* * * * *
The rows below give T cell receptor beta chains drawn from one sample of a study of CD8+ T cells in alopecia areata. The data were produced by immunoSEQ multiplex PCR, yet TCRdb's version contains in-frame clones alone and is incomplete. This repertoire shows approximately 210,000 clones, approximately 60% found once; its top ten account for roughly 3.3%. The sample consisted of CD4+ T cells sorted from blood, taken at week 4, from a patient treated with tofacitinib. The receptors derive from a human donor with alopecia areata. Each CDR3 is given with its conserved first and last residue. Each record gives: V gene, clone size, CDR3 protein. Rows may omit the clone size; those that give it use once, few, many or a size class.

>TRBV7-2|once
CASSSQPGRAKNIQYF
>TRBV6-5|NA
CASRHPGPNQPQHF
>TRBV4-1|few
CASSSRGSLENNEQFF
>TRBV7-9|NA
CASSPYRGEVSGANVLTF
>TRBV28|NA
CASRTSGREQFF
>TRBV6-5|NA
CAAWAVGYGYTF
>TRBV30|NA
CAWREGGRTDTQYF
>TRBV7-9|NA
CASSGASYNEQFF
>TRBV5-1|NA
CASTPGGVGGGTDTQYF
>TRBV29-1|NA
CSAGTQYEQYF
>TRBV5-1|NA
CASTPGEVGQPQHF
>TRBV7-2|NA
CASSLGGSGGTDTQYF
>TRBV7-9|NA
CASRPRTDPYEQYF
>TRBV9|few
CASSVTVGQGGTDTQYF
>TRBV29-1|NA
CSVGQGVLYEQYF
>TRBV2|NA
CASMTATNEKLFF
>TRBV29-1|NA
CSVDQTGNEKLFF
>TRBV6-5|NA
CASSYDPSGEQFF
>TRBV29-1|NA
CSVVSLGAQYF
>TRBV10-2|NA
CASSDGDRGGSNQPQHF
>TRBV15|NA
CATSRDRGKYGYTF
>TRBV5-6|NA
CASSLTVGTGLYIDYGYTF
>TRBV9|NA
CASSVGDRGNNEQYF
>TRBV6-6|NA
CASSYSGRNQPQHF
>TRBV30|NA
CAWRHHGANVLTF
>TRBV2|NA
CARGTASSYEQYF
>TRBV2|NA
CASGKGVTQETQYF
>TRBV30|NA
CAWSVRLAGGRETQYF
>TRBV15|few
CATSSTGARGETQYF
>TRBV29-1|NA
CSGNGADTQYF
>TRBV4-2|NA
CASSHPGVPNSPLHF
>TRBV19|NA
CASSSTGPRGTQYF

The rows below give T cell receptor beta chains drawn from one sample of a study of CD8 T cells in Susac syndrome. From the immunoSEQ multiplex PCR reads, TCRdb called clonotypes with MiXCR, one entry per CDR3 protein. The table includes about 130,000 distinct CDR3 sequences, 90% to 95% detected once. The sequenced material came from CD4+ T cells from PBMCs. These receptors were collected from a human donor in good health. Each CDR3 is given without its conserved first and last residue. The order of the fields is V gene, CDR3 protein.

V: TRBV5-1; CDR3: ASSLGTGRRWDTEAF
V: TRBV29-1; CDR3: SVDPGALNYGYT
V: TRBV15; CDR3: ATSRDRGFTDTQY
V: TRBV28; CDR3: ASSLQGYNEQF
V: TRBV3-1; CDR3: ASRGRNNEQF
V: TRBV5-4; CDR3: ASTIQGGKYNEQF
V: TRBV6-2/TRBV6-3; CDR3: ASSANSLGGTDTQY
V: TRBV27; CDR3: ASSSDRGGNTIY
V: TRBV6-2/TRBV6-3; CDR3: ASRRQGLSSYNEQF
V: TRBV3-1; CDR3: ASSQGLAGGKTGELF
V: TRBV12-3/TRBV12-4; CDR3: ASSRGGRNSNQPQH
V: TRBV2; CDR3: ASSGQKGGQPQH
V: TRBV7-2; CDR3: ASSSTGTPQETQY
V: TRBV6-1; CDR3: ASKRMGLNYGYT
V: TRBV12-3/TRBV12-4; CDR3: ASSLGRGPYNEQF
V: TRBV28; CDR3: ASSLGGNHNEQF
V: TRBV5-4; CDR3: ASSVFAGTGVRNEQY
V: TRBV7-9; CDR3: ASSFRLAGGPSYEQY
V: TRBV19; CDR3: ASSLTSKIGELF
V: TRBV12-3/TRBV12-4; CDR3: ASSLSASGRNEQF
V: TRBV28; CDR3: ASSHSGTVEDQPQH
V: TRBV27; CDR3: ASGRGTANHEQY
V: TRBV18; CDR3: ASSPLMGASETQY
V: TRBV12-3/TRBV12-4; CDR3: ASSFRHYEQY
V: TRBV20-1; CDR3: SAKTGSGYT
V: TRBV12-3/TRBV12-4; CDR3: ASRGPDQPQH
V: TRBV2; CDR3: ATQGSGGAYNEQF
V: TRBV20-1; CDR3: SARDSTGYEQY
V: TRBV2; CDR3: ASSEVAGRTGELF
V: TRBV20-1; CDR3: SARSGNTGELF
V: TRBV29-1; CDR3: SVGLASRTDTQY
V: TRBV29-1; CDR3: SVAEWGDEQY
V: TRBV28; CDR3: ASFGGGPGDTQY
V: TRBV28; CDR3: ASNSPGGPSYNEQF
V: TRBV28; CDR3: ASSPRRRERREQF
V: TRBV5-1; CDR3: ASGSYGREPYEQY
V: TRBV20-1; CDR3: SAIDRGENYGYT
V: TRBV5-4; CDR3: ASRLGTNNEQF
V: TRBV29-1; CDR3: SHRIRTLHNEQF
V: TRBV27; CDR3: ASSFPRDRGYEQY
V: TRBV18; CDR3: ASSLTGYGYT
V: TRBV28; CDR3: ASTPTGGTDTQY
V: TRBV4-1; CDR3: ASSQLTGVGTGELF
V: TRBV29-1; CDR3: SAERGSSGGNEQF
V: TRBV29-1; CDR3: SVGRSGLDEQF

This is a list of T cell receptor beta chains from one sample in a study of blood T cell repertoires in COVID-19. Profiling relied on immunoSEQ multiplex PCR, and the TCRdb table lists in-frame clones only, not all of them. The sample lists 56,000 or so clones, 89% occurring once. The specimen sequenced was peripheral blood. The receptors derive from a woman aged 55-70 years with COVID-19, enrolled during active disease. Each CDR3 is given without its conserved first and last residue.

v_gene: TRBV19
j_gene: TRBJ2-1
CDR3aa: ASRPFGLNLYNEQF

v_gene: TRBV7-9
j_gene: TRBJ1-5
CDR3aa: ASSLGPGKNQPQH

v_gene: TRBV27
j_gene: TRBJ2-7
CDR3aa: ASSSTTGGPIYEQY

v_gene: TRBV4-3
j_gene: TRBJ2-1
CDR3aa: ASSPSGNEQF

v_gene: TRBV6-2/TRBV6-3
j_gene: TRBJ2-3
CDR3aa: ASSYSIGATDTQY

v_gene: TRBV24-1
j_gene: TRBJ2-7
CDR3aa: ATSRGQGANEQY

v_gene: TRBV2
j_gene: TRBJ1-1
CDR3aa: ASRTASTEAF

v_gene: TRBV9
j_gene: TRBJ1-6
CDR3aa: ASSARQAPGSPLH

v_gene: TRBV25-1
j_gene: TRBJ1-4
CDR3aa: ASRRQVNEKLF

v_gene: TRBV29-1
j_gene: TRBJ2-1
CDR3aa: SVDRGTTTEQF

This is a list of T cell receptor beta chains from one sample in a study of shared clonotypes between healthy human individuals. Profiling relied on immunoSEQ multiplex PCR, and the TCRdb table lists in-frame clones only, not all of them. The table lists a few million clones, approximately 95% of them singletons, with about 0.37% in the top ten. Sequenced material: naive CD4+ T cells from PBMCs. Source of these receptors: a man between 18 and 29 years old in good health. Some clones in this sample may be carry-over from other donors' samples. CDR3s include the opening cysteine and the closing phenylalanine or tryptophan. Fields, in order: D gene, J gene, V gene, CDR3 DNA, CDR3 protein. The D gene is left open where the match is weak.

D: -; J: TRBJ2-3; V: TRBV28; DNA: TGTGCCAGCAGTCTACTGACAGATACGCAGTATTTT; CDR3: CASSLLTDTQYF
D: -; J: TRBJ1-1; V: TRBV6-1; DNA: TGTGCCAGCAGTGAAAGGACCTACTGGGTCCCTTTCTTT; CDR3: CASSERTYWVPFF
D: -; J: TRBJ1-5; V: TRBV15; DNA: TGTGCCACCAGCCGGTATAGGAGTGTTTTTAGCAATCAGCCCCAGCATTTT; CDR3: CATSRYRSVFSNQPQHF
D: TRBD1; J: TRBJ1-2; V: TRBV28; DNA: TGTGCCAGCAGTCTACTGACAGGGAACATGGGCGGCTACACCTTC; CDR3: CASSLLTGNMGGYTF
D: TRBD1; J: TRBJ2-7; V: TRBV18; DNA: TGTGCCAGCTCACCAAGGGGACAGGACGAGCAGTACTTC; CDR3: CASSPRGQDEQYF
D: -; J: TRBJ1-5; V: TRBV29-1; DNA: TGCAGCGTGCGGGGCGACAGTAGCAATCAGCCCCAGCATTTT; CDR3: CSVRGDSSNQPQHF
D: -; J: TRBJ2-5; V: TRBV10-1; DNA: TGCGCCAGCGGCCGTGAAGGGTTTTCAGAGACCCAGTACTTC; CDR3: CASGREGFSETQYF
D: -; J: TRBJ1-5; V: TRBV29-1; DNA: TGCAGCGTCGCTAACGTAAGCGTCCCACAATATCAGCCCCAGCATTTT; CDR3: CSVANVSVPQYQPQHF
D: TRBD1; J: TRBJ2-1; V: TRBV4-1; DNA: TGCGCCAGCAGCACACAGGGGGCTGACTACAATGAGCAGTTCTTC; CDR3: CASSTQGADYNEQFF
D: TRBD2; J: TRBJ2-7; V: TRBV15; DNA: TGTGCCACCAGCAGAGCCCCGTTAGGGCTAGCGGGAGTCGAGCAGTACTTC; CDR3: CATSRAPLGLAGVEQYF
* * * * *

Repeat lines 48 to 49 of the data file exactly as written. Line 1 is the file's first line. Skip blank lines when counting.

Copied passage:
>TRBV6-6|NA
CASSYSGRNQPQHF